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Traditional Japanese martial art
Abe-ryū (安倍流)
Abe-tate Kendo (安倍立剣道)
Founder 安倍頼任 (1624〜?)
Date founded 1667
Period founded Early Edo Period
Arts taught
Art Description
Kenjutsu Sword art
Ancestor schools
Shinkage-ryū • Taisha-ryū (タイ捨流) • 円流
Descendant schools
Kendo


Abe ryū (安倍流 abe-ryū ?), also known as Abe-tate Kendo (安倍立剣道 Abetatekendo? ?) is a Japanese sword fighting school founded by 安倍頼任 in the seventeenth century.[1] He was trained in Taisha-ryū, an offshoot of Shinkage-ryū.

The school is well known as the first major school to use the name kendō.[2][3] According to Ueno[4], Abe-ryū was the first sword fighting school to call what they taught kendō rather than kenjutsu although the term had appeared earlier than that. There is no direct connection between this usage of the word kendō and the kendō promoted after the Meiji Restoration, it was just one of many names used for sword training in that period.

References

  1. ^ http://ja.wikipedia.org/wiki/安倍宗任
  2. ^ Tominaga, Kengo (1973): Kendo Gohyakunen Shi (A Five Hundred Year History of Kendo). Hakusui Shoten, Tokyo; p. 20.
  3. ^ Draeger, Donn (1974): Modern Bujutsu & Budo - The Martial Arts and Ways of Japan. Weatherhill, USA; p. 77.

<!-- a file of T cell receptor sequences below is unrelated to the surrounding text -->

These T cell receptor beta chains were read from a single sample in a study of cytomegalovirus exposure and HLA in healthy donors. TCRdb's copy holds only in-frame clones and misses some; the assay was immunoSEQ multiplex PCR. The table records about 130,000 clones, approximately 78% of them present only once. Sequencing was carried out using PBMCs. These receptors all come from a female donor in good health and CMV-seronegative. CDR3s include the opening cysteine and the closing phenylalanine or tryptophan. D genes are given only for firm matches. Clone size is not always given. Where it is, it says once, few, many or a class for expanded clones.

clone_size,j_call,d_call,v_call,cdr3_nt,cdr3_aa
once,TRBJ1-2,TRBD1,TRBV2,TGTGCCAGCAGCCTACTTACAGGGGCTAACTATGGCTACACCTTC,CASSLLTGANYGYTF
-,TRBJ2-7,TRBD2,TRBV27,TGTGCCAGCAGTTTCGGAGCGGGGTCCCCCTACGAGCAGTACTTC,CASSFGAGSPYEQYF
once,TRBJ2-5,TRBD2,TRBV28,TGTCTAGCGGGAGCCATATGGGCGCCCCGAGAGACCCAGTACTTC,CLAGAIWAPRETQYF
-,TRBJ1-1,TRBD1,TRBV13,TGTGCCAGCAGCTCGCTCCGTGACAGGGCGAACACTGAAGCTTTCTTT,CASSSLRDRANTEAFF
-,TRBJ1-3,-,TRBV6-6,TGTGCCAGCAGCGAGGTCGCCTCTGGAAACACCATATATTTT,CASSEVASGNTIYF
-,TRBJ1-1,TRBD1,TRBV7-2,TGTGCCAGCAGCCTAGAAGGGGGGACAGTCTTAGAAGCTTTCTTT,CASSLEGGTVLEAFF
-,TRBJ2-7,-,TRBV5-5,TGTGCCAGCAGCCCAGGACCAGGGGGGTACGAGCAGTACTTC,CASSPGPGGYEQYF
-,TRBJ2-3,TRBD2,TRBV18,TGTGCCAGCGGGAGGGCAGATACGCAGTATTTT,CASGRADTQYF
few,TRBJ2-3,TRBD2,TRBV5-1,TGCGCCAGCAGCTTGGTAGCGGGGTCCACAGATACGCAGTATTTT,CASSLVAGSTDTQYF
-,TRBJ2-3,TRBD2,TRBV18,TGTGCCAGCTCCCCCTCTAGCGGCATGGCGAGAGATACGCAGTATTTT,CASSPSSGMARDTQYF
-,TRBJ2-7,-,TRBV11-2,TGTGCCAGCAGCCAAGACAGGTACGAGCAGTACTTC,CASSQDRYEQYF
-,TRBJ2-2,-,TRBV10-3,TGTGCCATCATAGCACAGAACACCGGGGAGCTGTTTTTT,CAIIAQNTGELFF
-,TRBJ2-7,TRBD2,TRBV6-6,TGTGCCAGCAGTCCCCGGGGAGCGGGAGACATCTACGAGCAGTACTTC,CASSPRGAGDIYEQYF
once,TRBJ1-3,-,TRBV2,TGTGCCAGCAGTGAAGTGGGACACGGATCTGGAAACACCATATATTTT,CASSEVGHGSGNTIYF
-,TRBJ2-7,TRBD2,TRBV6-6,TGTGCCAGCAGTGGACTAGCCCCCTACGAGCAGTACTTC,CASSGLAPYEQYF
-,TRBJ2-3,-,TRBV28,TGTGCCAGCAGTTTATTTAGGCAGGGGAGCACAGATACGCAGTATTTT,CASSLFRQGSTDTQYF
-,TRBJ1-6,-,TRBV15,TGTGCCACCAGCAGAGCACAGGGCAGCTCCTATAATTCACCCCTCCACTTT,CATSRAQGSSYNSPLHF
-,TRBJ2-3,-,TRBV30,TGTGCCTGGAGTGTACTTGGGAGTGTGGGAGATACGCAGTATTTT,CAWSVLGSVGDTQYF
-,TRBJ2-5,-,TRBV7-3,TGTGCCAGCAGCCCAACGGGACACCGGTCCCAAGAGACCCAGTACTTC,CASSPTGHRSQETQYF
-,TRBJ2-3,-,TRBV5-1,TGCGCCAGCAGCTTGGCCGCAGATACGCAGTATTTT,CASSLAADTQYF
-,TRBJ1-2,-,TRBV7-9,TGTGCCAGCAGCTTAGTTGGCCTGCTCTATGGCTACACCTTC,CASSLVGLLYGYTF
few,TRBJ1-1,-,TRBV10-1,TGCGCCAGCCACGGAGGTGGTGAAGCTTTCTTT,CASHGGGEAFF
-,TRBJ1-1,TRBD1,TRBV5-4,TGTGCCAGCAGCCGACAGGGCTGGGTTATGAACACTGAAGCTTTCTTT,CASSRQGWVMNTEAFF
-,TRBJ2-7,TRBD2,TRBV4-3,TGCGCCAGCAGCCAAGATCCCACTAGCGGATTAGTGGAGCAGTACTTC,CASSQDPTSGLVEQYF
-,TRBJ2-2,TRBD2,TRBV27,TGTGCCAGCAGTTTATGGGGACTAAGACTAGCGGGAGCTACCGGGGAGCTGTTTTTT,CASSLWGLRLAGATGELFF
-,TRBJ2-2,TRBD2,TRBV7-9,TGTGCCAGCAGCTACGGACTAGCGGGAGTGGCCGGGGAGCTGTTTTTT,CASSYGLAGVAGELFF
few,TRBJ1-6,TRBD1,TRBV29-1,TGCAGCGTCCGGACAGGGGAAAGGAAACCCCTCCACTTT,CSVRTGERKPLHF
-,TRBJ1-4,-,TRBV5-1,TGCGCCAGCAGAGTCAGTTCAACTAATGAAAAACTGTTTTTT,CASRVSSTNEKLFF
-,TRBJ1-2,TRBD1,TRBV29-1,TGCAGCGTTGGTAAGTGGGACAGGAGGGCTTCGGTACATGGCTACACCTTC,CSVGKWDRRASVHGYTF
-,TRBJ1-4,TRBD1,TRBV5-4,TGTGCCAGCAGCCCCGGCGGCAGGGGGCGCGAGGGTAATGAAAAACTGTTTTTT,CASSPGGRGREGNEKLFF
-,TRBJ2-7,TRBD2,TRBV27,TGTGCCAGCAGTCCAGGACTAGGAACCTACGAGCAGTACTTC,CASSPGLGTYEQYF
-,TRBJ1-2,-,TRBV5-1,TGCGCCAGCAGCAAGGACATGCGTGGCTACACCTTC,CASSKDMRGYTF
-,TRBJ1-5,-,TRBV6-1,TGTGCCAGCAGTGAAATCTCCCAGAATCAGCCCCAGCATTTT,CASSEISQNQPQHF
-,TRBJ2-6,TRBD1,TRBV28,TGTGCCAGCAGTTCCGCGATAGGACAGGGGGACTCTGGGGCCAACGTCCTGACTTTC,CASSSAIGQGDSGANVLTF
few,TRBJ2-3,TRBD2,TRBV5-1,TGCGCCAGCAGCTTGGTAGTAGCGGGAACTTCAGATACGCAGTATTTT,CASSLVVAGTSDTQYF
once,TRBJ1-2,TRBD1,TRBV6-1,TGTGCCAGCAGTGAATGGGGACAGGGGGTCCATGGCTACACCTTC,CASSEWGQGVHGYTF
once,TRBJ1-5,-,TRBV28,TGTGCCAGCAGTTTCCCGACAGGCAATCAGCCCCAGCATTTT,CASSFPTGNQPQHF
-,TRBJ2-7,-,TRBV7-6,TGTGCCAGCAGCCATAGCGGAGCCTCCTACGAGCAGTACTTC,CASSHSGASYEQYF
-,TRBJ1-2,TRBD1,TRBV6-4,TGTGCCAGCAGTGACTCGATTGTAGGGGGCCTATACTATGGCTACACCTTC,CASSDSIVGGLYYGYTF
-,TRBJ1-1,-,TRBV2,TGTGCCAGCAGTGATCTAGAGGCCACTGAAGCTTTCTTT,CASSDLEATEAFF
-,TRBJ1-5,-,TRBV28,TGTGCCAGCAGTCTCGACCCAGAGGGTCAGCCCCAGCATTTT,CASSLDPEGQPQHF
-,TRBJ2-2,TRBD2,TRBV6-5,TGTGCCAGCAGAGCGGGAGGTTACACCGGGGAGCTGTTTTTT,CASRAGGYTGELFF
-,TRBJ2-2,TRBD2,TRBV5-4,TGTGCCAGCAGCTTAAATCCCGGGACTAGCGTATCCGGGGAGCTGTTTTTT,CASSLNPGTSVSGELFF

4. ^ 上野 靖之 (1966) 剣道教典 (Educational Model Fencing) 尚武館刊. p.180

See also

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Traditional Japanese martial art
Abe-ryū (安倍流)
Abe-tate Kendo (安倍立剣道)
Founder 安倍頼任 (1624〜?)
Date founded 1667
Period founded Early Edo Period
Arts taught
Art Description
Kenjutsu Sword art
Ancestor schools
Shinkage-ryū • Taisha-ryū (タイ捨流) • 円流
Descendant schools
Kendo

Abe ryū (安倍流 abe-ryū?), also known as Abe-tate Kendo (安倍立剣道 Abetatekendo??) is a Japanese sword fighting school founded by 安倍頼任 in the 17th century.[1] He was trained in Taisha-ryū, an offshoot of Shinkage-ryū.[citation needed]

The school is well known as the first major school to use the name kendō.[2][3] According to Ueno[4], Abe-ryū was the first sword fighting school to call what they taught kendō rather than kenjutsu although the term had appeared earlier than that. There is no direct connection between this usage of the word kendō and the kendō promoted after the Meiji Restoration, it was just one of many names used for sword training in that period.

References

  1. ^ http://ja.wikipedia.org/wiki/安倍宗任
  2. ^ Tominaga, Kengo (1973): Kendo Gohyakunen Shi (A Five Hundred Year History of Kendo). Hakusui Shoten, Tokyo; p. 20.
  3. ^ Draeger, Donn (1974): Modern Bujutsu & Budo - The Martial Arts and Ways of Japan. Weatherhill, USA; p. 77.
  4. ^ 上野 靖之 (1966) 剣道教典 (Educational Model Fencing) 尚武館刊. p.180

See also


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